Melvin Calvin’s profile picture

Melvin Calvin

Melvin Calvin’s profile picture
Net worth 2018: Under Review
Industry: Scientists
Residence: St. Paul, Minnesota, USA
Country: United States
BirthDay: 8 April 1911
Sigh: Taurus
Died On: January 8, 1997
Education: Michigan College of Mining and Technology, University of Minnesota

Melvin Calvin was bornon 8 April 1911 in St. Paul, Minnesota, USA, American, is Biochemist. Melvin Ellis Calvin was a Jewish-American biochemist who was awarded the ‘Nobel Prize’ in Chemistry in 1961 for his renowned discovery of the ‘Calvin cycle’ that encompass three phases of light-independent reactions of photosynthesis - carbon fixation, reduction reactions, and ribulose 1,5-bisphosphate (RuBP) regeneration. This discovery was made by Calvin along with American biologist Andrew Benson and American scientist James Bassham. In his career span of around five decades, most of which was spent at the ‘University of California’, Berkeley, he made several studies that yielded significant discoveries covering a broad area of biological and physical chemistry. The series of investigations made by Calvin included work on hydrogen activation; radiation chemistry; electronic structure of organic molecules; artificial photosynthesis; photoelectronic, electronic and photochemical behaviour of porphyrins; and chemical evolution of life among others. He worked on isolating and purifying plutonium from other irradiated nuclear fission products of uranium by applying chelation and solvent extraction while working in the ‘Manhattan Project’. He and his wife Genevieve Jemtegaard collaborated to study chemical factors present in Rh blood group system and helped to ascertain structure of one of the Rh antigens that they named ‘elinin’. He received several awards and recognition including ‘Davy Medal’ from the ‘Royal Society of London’ (1964), ‘Priestley Medal’ (1978) and the U.S. ‘National Medal of Science’ (1989).


On January 8, 1997, he passed away in Berkeley, California, USA at the age of 86


Post retirement he used to come to his office and worked with a small team of researchers until 1996


On May 1992, the ‘American Chemical Society’ published his autobiography titled ‘Following the Trail of Light: A Scientific Odyssey’


He remained Director of the lab till his retirement in 1980 following which the lab was rechristened as ‘Melvin Calvin Laboratory’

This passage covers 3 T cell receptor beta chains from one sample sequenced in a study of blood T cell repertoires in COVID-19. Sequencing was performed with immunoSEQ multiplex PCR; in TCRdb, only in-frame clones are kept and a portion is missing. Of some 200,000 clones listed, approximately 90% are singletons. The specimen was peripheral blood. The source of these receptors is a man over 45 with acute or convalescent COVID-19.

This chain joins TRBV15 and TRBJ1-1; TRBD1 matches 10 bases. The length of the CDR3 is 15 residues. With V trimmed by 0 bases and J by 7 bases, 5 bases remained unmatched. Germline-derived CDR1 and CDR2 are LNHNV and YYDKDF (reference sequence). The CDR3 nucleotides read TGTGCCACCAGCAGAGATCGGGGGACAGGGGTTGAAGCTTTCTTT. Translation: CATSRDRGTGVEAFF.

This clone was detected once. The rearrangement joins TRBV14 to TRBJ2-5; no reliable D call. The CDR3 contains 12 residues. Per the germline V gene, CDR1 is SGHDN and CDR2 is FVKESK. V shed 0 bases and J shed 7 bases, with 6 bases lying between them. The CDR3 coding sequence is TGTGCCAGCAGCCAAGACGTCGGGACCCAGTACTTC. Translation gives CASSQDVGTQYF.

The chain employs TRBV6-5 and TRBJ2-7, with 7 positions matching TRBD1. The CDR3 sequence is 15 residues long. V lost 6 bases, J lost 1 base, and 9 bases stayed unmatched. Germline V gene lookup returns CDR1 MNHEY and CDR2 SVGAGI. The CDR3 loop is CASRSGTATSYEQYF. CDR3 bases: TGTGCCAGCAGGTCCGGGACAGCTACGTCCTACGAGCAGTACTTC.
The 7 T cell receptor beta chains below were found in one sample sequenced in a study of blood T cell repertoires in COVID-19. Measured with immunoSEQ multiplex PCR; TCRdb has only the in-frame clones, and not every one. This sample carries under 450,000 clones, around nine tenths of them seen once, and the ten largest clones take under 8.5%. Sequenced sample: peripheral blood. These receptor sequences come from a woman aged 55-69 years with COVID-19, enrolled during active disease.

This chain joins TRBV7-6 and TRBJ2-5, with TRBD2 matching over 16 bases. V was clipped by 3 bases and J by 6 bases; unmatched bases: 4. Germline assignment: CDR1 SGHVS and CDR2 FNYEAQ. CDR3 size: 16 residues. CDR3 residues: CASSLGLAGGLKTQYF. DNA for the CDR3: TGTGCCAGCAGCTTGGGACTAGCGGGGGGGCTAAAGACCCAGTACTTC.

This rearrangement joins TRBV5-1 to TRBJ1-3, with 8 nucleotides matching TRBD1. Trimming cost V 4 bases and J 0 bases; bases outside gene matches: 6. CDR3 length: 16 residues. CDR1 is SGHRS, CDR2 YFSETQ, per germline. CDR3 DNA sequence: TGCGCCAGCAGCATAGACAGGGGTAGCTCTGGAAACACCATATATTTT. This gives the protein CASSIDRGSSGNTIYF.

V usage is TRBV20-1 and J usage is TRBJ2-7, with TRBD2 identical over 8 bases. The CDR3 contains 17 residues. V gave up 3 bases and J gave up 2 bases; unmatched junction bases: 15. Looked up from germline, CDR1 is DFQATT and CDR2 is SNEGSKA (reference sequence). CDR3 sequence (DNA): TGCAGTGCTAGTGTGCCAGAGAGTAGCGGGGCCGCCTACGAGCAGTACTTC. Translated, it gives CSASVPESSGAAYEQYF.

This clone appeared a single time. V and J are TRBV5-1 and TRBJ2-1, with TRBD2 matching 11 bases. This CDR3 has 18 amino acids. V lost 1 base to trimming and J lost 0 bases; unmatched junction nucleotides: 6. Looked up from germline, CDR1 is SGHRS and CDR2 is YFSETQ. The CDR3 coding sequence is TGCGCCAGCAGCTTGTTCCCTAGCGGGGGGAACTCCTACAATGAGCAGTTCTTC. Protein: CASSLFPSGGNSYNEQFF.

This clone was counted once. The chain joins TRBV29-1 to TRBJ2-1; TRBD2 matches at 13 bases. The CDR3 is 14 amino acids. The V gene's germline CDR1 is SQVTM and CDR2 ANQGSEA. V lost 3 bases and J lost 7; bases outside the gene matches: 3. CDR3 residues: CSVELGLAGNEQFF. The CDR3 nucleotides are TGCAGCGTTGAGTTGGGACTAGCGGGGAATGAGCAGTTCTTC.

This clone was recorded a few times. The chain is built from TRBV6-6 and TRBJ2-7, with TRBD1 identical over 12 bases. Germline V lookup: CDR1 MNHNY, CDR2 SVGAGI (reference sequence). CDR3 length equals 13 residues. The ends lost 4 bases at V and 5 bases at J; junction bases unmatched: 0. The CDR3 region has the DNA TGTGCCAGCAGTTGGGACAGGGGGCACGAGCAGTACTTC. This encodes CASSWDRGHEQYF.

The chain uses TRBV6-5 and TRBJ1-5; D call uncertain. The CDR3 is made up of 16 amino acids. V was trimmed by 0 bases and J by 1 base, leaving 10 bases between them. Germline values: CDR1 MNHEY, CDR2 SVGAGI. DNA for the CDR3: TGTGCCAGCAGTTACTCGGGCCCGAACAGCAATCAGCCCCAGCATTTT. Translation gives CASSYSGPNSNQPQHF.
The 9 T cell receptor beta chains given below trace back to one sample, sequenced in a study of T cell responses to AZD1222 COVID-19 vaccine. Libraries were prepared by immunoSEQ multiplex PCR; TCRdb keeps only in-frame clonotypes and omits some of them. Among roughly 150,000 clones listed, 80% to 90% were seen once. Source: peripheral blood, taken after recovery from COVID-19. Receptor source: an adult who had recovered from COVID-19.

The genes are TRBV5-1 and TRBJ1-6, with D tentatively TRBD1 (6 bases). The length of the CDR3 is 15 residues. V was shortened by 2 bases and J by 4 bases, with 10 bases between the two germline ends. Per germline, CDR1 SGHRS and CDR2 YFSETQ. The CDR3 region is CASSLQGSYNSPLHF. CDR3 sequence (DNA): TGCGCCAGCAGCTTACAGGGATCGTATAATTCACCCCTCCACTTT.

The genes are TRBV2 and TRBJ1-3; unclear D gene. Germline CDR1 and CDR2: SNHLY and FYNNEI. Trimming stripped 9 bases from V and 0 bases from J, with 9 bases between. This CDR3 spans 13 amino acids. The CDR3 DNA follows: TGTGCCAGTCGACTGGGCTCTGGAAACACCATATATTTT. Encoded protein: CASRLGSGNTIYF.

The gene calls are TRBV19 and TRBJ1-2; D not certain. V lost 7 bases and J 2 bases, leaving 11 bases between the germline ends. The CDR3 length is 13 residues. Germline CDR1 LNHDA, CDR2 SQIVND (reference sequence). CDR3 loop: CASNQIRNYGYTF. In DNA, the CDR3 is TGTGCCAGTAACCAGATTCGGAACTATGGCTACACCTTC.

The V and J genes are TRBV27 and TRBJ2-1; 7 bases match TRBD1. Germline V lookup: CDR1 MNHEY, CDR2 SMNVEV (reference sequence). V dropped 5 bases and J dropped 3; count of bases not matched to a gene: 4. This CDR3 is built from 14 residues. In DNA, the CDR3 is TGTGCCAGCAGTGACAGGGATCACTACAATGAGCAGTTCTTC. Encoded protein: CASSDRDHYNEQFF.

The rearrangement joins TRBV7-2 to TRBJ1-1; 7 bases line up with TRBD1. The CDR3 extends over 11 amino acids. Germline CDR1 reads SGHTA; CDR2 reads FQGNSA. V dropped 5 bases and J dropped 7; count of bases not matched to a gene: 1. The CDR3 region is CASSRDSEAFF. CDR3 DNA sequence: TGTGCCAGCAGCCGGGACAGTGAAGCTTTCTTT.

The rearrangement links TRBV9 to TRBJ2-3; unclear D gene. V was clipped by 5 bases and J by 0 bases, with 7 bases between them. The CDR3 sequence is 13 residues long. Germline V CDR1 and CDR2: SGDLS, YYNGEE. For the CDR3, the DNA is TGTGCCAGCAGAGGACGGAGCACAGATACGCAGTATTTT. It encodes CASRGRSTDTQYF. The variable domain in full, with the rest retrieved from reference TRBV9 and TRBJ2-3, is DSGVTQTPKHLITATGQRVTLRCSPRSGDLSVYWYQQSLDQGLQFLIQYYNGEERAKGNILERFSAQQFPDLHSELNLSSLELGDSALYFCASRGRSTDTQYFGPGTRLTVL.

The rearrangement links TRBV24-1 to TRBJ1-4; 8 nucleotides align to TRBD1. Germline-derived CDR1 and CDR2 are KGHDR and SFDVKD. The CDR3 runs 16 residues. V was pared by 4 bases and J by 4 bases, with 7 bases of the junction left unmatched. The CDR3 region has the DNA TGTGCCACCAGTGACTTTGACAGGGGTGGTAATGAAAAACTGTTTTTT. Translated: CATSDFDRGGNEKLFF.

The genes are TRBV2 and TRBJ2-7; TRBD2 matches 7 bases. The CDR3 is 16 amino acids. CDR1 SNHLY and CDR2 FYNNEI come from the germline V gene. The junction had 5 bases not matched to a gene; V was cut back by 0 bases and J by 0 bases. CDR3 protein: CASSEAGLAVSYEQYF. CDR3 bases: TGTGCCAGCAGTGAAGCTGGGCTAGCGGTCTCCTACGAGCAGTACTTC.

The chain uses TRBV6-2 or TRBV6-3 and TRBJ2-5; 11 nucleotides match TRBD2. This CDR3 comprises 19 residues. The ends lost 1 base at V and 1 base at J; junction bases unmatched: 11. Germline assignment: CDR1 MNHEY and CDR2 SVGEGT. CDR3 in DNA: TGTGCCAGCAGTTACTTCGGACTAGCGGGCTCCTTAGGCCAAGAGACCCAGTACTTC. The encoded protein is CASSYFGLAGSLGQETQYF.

In 1971 he was made the President of the ‘American Chemical Society’


In 1964 the ‘Dow Chemical Company’ inducted him as a member of its Board of Directors


From 1963 to 1964 he served as President of the ‘American Society of Plant Physiologists’


As the bioorganic group of Calvin required more space, the ‘Laboratory of Chemical Biodynamics’ was developed in the campus of the ‘University of California’, Berkeley in the early 1960s


Such findings were detailed in the books ‘The Path of Carbon in Photosynthesis’ (1957) and ‘The Photosynthesis of Carbon Compounds’ (1962)


The tracer technique was elucidated by them in ‘Isotopic Carbon’ (1949)


His career path in the university saw a gradual rise first advancing as a Full Professor in 1947 and then as a Professor of Molecular Biology in 1963, a post he retained till his retirement in 1980


His Nobel Prize winning research that he initiated in 1946 encompassed elucidating the way plants make use of sunlight and chlorophyll to metamorphose water and carbon dioxide into the biological molecule, carbohydrate


In 1942 he married Marie Genevieve Jemtegaard and the couple was blessed with two daughters, Karole and Elin and a son, Noel


While investigating molecular genetics during the early 1940s, he suggested involvement of hydrogen bonding in the piling of nucleic acid bases in the thread like structures called chromosomes, present in the nucleus of living organisms


In 1937 he was inducted as an instructor at the ‘University of California’, Berkeley


degree from ‘Michigan College of Mining and Technology’ in 1931


In 1928 he completed his graduation from ‘Central High School’, Detroit

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